Quality of Life Research

, Volume 22, Issue 6, pp 1281–1286 | Cite as

Impact of nocturnal calf cramping on quality of sleep and health-related quality of life

  • Fiona HawkeEmail author
  • Vivienne Chuter
  • Joshua Burns



To evaluate the impact of nocturnal calf cramping (a condition that affects one in two people over 60 years of age) on quality of sleep and health-related quality of life.


Eighty adults who experienced nocturnal calf cramp at least once per week and eighty age- and sex-matched controls who never experienced nocturnal cramp were recruited from the Greater Newcastle and Central Coast regions of New South Wales, Australia. All participants completed the SF-36v2 and the Medical Outcomes Study Sleep Survey (MOS-SS).


People who experienced nocturnal muscle cramps reported more sleep disturbance (p < 0.001), less adequate sleep (p = 0.001), less quantity of sleep (p = 0.02) and more snoring (p = 0.03). Both sleep problem summary indices for the MOS-SS identified people who experienced nocturnal muscle cramp as having more sleep problems than the controls. People who experienced nocturnal muscle cramps had lower health-related quality of life for the SF-36 domains role physical (p = 0.007), bodily pain (p = 0.003) and general health (p = 0.02). SF-36 domains that primarily relate to mental health were not significantly different between groups. The impact of nocturnal calf cramps on health-related quality of life was largely explained by their negative impact on quality of sleep.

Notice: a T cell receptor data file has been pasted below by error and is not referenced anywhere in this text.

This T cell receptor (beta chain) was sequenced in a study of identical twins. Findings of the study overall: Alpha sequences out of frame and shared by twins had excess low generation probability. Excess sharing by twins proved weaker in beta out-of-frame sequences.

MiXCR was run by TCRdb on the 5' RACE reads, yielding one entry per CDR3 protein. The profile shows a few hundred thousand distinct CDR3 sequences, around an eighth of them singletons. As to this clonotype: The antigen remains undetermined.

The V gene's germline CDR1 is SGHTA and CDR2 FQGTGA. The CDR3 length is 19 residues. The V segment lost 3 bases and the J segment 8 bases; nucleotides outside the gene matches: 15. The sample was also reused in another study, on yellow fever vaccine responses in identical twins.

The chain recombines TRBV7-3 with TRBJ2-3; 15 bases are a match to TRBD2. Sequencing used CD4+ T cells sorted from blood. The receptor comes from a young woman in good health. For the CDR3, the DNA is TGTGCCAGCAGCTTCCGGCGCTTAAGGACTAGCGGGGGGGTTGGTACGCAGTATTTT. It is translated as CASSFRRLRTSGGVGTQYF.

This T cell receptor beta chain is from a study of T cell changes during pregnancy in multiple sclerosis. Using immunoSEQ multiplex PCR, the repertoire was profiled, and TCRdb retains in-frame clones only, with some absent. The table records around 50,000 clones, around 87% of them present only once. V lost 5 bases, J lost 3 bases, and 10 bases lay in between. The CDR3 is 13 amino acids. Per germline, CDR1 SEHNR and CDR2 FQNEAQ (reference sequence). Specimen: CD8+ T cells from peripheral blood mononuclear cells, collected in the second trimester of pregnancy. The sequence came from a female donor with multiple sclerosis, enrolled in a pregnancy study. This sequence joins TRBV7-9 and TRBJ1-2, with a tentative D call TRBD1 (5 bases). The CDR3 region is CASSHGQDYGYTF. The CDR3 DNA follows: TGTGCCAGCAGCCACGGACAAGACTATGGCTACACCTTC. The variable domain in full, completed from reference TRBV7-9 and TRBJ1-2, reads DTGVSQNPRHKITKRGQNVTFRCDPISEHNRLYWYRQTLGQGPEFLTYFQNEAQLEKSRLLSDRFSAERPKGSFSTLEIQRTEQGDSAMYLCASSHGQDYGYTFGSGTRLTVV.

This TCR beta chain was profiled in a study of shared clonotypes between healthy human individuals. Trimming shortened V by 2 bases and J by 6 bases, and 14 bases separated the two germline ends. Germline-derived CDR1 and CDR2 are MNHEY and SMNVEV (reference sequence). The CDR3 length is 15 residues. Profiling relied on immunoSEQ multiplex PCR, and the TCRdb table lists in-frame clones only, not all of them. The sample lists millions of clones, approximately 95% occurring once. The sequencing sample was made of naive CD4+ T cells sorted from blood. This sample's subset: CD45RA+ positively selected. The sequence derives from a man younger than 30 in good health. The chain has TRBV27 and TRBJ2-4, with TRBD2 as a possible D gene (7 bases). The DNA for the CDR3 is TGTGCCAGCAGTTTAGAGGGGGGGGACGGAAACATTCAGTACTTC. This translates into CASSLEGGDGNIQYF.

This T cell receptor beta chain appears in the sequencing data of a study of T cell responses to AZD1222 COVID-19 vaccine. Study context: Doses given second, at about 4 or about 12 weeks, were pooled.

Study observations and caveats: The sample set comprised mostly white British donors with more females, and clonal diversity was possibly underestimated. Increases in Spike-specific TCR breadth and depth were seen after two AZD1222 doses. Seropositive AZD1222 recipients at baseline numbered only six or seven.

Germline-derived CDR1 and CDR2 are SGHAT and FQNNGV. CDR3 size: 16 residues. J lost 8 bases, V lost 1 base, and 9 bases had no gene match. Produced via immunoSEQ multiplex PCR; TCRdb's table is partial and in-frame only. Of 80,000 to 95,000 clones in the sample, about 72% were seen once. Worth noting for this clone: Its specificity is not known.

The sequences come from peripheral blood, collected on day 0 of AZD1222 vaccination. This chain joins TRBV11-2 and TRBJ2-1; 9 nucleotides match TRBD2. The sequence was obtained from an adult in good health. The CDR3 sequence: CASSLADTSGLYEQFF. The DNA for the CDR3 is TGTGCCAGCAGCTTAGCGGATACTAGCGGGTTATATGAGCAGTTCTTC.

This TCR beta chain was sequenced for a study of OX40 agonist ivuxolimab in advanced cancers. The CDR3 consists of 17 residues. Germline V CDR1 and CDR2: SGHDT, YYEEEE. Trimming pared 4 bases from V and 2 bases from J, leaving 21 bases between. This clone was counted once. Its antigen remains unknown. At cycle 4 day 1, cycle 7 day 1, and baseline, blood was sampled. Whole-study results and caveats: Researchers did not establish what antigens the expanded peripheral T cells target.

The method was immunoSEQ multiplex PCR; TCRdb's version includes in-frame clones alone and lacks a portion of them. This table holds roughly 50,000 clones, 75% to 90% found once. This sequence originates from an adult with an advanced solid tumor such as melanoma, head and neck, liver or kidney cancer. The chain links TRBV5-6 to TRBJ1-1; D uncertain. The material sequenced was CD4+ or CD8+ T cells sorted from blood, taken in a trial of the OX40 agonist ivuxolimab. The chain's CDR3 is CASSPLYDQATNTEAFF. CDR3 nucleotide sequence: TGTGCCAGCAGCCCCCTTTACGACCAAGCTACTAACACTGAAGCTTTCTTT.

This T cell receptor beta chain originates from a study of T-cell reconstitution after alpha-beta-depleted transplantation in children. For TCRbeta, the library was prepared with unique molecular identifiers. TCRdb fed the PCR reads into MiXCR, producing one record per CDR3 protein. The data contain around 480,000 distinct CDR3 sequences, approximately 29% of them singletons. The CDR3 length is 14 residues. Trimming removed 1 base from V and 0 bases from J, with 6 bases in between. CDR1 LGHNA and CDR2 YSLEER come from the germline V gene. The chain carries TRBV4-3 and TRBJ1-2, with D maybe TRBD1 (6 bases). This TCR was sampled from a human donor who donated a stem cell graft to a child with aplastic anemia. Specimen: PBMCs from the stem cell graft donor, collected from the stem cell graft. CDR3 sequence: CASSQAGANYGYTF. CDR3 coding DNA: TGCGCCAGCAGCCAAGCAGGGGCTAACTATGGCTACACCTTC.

Nocturnal calf muscle cramps are associated with substantially reduced quality of sleep and reduced physical aspects of health-related quality of life.


Cramp Sleep quality Quality of life Sleep disturbance Gastrocnemius Ageing 



Fiona Hawke received funding for this research from a University of Sydney Postgraduate Award and internal staff grants from the University of Newcastle. The authors acknowledge the assistance of Sean Sadler with data entry.

Conflict of interest

Fiona Hawke receives financial support from the University of Sydney and the University of Newcastle. Vivienne Chuter reports no conflicts of interest. Joshua Burns has received research support from the NHMRC (National Health and Medical Research Council of Australia, Fellowship #1007569 and Centre of Research Excellence #1031893), NIH (National Institutes of Neurological Disorders and Stroke and Office of Rare Diseases, #U54NS065712), Australian Podiatry Education and Research Foundation, Podiatry Council of New South Wales, Charcot Marie Tooth Association, Muscular Dystrophy Association, CMT Association of Australia.


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Copyright information

© Springer Science+Business Media Dordrecht 2012

Authors and Affiliations

  • Fiona Hawke
    • 1
    • 2
    • 5
    Email author
  • Vivienne Chuter
    • 2
  • Joshua Burns
    • 1
    • 3
    • 4
  1. 1.Discipline of Paediatrics and Child Health, Sydney Medical SchoolThe University of SydneyWestmeadAustralia
  2. 2.Podiatry ProgramThe University of NewcastleOurimbahAustralia
  3. 3.Arthritis and Musculoskeletal Research Group, Faculty of Health SciencesThe University of SydneySydneyAustralia
  4. 4.Institute for Neuroscience and Muscle ResearchThe Children’s Hospital at WestmeadWestmeadAustralia
  5. 5.Health PrecinctThe University of NewcastleOurimbahAustralia

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